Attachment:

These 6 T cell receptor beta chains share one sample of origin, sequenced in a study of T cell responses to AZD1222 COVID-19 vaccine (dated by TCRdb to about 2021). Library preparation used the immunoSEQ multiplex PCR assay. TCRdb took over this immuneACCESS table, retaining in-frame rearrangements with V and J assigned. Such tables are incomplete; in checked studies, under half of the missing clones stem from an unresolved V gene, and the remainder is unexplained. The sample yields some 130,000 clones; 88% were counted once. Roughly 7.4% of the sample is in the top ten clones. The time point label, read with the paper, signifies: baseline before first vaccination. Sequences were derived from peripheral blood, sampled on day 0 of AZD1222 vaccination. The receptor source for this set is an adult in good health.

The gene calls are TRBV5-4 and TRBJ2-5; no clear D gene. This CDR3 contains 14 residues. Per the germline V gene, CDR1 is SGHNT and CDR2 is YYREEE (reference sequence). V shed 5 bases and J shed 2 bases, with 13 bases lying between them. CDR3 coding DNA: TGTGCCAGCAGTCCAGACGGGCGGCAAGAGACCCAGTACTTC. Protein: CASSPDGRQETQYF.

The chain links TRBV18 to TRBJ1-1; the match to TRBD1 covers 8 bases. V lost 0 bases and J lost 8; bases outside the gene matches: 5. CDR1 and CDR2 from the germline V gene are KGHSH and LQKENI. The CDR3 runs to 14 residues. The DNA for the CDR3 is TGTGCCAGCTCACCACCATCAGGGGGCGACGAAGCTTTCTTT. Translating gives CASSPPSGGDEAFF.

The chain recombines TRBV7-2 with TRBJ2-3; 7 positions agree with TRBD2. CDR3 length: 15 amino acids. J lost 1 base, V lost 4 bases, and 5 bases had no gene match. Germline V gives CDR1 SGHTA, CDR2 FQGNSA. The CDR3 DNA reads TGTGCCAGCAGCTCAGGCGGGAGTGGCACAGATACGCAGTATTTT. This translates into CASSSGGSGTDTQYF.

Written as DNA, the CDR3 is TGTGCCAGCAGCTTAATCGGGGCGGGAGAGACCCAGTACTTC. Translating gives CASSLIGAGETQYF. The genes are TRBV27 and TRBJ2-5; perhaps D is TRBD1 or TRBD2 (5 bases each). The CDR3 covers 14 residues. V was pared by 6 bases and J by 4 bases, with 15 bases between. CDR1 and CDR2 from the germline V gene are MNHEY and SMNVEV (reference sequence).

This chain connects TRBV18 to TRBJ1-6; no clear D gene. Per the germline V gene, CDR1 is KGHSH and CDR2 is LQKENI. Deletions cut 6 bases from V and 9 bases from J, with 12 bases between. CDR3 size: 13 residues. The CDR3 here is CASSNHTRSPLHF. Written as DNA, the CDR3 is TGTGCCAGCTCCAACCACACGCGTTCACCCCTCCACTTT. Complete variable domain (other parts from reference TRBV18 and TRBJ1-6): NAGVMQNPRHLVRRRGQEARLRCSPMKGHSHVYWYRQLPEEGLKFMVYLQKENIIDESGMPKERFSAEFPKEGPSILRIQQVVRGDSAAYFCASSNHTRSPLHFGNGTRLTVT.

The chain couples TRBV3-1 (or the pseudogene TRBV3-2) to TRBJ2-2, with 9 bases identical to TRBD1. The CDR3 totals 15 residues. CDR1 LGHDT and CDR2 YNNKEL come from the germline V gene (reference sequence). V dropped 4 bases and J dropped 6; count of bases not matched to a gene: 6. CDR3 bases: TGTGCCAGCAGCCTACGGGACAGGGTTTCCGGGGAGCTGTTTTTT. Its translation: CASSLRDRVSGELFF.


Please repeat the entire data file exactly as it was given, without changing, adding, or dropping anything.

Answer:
These 6 T cell receptor beta chains share one sample of origin, sequenced in a study of T cell responses to AZD1222 COVID-19 vaccine (dated by TCRdb to about 2021). Library preparation used the immunoSEQ multiplex PCR assay. TCRdb took over this immuneACCESS table, retaining in-frame rearrangements with V and J assigned. Such tables are incomplete; in checked studies, under half of the missing clones stem from an unresolved V gene, and the remainder is unexplained. The sample yields some 130,000 clones; 88% were counted once. Roughly 7.4% of the sample is in the top ten clones. The time point label, read with the paper, signifies: baseline before first vaccination. Sequences were derived from peripheral blood, sampled on day 0 of AZD1222 vaccination. The receptor source for this set is an adult in good health.

The gene calls are TRBV5-4 and TRBJ2-5; no clear D gene. This CDR3 contains 14 residues. Per the germline V gene, CDR1 is SGHNT and CDR2 is YYREEE (reference sequence). V shed 5 bases and J shed 2 bases, with 13 bases lying between them. CDR3 coding DNA: TGTGCCAGCAGTCCAGACGGGCGGCAAGAGACCCAGTACTTC. Protein: CASSPDGRQETQYF.

The chain links TRBV18 to TRBJ1-1; the match to TRBD1 covers 8 bases. V lost 0 bases and J lost 8; bases outside the gene matches: 5. CDR1 and CDR2 from the germline V gene are KGHSH and LQKENI. The CDR3 runs to 14 residues. The DNA for the CDR3 is TGTGCCAGCTCACCACCATCAGGGGGCGACGAAGCTTTCTTT. Translating gives CASSPPSGGDEAFF.

The chain recombines TRBV7-2 with TRBJ2-3; 7 positions agree with TRBD2. CDR3 length: 15 amino acids. J lost 1 base, V lost 4 bases, and 5 bases had no gene match. Germline V gives CDR1 SGHTA, CDR2 FQGNSA. The CDR3 DNA reads TGTGCCAGCAGCTCAGGCGGGAGTGGCACAGATACGCAGTATTTT. This translates into CASSSGGSGTDTQYF.

Written as DNA, the CDR3 is TGTGCCAGCAGCTTAATCGGGGCGGGAGAGACCCAGTACTTC. Translating gives CASSLIGAGETQYF. The genes are TRBV27 and TRBJ2-5; perhaps D is TRBD1 or TRBD2 (5 bases each). The CDR3 covers 14 residues. V was pared by 6 bases and J by 4 bases, with 15 bases between. CDR1 and CDR2 from the germline V gene are MNHEY and SMNVEV (reference sequence).

This chain connects TRBV18 to TRBJ1-6; no clear D gene. Per the germline V gene, CDR1 is KGHSH and CDR2 is LQKENI. Deletions cut 6 bases from V and 9 bases from J, with 12 bases between. CDR3 size: 13 residues. The CDR3 here is CASSNHTRSPLHF. Written as DNA, the CDR3 is TGTGCCAGCTCCAACCACACGCGTTCACCCCTCCACTTT. Complete variable domain (other parts from reference TRBV18 and TRBJ1-6): NAGVMQNPRHLVRRRGQEARLRCSPMKGHSHVYWYRQLPEEGLKFMVYLQKENIIDESGMPKERFSAEFPKEGPSILRIQQVVRGDSAAYFCASSNHTRSPLHFGNGTRLTVT.

The chain couples TRBV3-1 (or the pseudogene TRBV3-2) to TRBJ2-2, with 9 bases identical to TRBD1. The CDR3 totals 15 residues. CDR1 LGHDT and CDR2 YNNKEL come from the germline V gene (reference sequence). V dropped 4 bases and J dropped 6; count of bases not matched to a gene: 6. CDR3 bases: TGTGCCAGCAGCCTACGGGACAGGGTTTCCGGGGAGCTGTTTTTT. Its translation: CASSLRDRVSGELFF.